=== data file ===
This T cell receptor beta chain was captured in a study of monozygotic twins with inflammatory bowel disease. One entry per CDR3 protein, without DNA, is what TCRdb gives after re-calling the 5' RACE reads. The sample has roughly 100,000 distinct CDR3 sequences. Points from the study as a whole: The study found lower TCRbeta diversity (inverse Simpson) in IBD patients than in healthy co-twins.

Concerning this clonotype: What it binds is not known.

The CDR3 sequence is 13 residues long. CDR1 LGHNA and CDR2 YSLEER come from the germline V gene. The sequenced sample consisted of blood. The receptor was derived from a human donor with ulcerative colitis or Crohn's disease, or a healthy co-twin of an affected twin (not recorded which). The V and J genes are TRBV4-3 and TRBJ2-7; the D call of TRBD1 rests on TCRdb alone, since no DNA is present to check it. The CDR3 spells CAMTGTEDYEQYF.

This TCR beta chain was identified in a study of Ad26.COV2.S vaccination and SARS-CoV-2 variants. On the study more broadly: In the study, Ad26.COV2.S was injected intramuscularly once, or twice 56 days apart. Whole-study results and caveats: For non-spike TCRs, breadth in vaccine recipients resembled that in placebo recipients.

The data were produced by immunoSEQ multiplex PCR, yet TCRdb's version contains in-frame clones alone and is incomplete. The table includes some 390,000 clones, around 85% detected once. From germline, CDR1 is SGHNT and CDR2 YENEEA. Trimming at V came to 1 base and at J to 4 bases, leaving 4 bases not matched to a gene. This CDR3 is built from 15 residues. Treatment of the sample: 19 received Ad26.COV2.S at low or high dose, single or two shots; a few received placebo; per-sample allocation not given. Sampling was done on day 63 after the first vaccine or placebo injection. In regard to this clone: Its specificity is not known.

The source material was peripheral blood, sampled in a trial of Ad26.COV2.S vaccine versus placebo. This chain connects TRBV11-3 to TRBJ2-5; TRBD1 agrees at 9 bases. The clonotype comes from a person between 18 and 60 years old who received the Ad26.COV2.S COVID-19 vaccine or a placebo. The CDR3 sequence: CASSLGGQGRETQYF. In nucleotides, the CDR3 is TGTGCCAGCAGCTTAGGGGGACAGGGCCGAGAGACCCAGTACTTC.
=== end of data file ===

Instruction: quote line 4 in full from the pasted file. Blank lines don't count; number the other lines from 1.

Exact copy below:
This TCR beta chain was identified in a study of Ad26.COV2.S vaccination and SARS-CoV-2 variants. On the study more broadly: In the study, Ad26.COV2.S was injected intramuscularly once, or twice 56 days apart. Whole-study results and caveats: For non-spike TCRs, breadth in vaccine recipients resembled that in placebo recipients.